Last week 100 young people from across England who form the ‘Youth Homeless Parliament’ (YHP) assembled at Parliament to address Minister for Local Government Marcus Jones MP on proposed government policies which they believe will directly impact on young people and youth homelessness.
The Youth Homeless Parliament (YHP), facilitated by charity St Basils, is made up of 100 young people aged 16-25 from across England who have experienced homelessness and are currently receiving support from organisations who work with homeless young people across the country including St Basils, Centrepoint, Crisis, Depaul UK, The Foyer Federation, St Mungo’s and YMCA.
In preparation for the event, the YHP membership had consulted and considered their views on three key government policy areas of housing, employment opportunities and welfare support. Their views and recommendations are intended to improve policy in action, in the light of their lived experience. Each recommendation was followed by an account from a young person of their particular experience in this area.
The YHP members supported the policy intention in the proposed ‘The Youth Obligation’ and ‘Help to Buy’ as well as the proposed Rogue Landlord Database, with some reservations. However the YHP membership were unanimous in their disagreement with government proposals to freeze the Local Housing Allowance and remove entitlement to Housing Benefit for young people aged 18-21.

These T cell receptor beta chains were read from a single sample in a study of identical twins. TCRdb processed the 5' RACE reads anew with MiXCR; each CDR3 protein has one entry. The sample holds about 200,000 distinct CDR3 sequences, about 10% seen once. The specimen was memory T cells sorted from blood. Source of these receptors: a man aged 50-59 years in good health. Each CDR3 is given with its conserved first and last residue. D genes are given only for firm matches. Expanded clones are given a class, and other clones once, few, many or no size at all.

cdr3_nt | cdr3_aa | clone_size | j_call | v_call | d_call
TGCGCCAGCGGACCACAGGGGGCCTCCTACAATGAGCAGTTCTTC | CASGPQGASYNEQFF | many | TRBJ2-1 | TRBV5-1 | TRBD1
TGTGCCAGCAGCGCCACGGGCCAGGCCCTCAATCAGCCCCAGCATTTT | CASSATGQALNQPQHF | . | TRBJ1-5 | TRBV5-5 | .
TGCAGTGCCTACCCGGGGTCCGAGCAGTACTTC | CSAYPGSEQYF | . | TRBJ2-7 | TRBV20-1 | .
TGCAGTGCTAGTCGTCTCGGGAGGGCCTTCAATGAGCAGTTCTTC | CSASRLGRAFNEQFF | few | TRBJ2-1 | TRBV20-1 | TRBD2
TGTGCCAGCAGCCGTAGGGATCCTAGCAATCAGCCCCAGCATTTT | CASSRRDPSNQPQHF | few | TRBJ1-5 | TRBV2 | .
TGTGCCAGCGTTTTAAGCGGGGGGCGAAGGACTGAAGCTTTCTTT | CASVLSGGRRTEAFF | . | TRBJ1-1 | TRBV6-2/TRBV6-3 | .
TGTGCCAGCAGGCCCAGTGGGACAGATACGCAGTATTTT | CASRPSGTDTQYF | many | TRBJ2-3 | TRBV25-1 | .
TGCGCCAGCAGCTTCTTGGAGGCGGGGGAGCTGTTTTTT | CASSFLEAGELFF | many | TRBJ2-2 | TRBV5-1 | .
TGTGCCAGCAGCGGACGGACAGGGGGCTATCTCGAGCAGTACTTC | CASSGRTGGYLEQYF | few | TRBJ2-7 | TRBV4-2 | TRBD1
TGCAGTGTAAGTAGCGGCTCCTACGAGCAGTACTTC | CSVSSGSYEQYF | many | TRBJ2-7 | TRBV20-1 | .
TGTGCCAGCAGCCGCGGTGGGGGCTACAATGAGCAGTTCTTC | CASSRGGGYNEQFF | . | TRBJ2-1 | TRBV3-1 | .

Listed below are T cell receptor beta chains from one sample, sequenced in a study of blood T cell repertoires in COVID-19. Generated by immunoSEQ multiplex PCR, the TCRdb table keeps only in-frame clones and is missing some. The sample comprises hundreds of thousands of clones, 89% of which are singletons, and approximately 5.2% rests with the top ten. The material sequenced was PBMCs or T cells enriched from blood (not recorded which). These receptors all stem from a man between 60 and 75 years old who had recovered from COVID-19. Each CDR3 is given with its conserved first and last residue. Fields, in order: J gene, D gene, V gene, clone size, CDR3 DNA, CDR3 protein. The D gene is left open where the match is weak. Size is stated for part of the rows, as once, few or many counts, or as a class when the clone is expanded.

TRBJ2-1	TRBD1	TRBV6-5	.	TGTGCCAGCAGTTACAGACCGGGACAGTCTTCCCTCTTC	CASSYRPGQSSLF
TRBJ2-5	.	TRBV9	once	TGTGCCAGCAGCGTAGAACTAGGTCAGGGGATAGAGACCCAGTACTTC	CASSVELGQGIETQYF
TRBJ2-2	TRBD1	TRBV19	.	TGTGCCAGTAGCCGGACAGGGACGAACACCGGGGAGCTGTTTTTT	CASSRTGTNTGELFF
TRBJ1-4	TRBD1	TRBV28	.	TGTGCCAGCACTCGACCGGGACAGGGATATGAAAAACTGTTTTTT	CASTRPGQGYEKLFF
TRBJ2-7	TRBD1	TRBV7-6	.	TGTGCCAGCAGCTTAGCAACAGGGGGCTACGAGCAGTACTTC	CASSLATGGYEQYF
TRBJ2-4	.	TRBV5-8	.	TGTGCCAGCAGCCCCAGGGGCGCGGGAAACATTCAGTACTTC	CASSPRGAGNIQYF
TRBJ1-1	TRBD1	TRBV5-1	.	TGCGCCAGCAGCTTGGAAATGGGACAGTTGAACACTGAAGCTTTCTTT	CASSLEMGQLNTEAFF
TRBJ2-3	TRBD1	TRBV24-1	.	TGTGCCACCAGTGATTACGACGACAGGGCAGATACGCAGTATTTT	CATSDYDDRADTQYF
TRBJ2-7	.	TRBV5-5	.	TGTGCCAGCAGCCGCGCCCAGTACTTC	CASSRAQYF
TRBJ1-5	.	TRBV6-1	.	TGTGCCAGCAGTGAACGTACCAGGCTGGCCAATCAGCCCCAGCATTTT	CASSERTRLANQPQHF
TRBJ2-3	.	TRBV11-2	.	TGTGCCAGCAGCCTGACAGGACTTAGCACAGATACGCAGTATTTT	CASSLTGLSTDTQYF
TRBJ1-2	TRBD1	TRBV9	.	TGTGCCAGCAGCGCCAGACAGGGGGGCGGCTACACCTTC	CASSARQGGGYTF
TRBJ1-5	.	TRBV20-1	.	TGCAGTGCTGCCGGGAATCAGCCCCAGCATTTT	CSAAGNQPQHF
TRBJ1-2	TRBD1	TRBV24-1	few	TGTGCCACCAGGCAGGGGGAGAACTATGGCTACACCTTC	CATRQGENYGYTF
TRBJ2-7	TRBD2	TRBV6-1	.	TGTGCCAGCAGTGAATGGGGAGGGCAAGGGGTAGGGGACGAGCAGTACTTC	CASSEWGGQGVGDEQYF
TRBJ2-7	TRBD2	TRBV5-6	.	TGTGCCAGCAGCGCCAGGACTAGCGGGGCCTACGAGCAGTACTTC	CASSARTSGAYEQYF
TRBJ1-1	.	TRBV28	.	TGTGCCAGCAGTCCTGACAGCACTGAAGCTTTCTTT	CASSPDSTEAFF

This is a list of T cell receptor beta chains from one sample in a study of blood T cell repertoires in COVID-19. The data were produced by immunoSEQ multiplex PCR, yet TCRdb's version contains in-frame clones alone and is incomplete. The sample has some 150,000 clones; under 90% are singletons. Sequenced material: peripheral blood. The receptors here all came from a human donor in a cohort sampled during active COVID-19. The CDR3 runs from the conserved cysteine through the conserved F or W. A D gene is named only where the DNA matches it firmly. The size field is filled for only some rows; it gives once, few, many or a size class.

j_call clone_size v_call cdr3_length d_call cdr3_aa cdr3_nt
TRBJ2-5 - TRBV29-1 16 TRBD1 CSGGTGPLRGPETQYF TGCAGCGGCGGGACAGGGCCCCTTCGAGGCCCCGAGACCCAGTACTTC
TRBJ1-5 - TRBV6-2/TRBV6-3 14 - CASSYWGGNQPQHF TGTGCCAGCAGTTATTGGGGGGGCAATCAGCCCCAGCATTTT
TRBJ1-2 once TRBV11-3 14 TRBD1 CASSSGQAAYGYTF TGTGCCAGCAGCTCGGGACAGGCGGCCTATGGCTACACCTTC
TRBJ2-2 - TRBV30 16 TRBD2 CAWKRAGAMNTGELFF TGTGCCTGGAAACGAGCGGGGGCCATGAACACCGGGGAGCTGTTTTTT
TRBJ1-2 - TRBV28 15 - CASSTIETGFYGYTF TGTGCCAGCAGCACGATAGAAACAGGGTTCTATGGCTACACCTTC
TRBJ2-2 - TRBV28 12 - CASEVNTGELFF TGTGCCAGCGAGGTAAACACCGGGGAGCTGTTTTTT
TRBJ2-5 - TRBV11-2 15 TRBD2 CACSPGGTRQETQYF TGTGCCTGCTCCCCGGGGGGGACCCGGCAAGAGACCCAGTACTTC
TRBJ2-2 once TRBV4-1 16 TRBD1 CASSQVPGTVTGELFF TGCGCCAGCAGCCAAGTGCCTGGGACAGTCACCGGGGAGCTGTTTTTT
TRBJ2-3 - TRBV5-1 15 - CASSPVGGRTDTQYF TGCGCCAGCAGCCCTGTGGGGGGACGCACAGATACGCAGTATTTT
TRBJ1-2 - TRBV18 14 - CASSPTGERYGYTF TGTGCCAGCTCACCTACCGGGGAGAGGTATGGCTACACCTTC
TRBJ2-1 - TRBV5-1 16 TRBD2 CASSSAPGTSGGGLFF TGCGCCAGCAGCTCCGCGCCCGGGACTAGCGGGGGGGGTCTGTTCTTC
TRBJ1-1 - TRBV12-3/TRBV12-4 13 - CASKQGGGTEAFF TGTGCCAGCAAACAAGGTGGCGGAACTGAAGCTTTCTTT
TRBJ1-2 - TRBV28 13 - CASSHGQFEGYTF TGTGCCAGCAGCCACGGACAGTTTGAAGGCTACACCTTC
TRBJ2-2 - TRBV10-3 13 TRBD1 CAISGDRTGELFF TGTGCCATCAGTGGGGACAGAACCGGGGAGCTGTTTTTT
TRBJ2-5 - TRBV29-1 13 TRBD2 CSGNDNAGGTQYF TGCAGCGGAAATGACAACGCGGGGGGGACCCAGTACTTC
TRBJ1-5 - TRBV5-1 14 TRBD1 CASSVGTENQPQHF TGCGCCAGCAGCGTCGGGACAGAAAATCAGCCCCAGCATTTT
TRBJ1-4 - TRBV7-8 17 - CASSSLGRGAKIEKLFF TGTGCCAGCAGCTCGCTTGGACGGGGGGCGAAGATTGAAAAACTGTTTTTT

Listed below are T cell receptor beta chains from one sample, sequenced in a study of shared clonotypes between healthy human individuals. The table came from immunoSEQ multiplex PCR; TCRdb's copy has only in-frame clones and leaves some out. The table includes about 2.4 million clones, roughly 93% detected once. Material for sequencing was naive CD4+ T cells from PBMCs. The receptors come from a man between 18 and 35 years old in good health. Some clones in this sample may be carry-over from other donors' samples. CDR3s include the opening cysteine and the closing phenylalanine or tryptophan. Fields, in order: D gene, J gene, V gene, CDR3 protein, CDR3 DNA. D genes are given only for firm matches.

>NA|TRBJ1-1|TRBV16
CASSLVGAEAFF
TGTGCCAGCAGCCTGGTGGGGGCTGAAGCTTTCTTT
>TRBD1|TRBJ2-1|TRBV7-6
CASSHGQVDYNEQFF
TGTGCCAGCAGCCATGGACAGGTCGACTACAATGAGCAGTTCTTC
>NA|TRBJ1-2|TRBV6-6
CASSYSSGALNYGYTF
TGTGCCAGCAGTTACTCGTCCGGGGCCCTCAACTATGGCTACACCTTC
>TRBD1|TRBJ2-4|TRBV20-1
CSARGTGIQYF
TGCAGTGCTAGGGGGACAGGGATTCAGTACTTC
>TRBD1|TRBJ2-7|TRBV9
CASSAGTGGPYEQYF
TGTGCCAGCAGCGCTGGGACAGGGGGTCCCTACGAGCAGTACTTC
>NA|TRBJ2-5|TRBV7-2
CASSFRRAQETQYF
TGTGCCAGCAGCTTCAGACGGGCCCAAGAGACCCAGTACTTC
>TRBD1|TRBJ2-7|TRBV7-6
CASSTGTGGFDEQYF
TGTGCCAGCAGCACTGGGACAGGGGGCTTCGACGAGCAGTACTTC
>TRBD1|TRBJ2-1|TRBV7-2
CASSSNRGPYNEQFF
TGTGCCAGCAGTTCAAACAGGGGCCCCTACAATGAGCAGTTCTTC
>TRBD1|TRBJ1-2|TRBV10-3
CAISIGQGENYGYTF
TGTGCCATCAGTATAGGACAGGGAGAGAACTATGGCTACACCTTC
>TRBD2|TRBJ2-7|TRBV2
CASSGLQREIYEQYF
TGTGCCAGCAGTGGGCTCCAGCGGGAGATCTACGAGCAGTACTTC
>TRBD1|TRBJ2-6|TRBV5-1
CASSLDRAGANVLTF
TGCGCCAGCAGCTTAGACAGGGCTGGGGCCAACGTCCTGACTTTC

84% of the YHP membership were broadly in favour of 'The Youth Obligation’, the requirement for young people who have been on Job Seekers Allowance (JSA) for over 6 months to undertake training, apprenticeships or a work placement as YHP young people believe it should help young people attain the skills, routine, experience and confidence needed to assist them into paid employment. However they warned that vulnerable young people, perhaps staying in different places during the course of an Apprenticeship, will need opportunities tailored to their situation that take into account accessibility and location. They also emphasised how important they feel it is that young people have access to ‘taster sessions’, encouragement from mentors and that preparation courses that will build confidence, knowledge and self-esteem are offered as soon as young people start to receive JSA.
Sharing his lived experience, YHP member Harry who is supported by Depaul in London said: “The positives of an Apprenticeship is that it was a full time position with training, qualifications and paid work experience… 3 out of 4 core aspects are covered in Life on an Apprenticeship but the missing aspect is the availability of suitable accommodation at Housing Benefit or welfare rates….I found it hard to survive during this period as all my money was going on travelling. I was on a minimum apprenticeship wage of £3.30ph at the time.”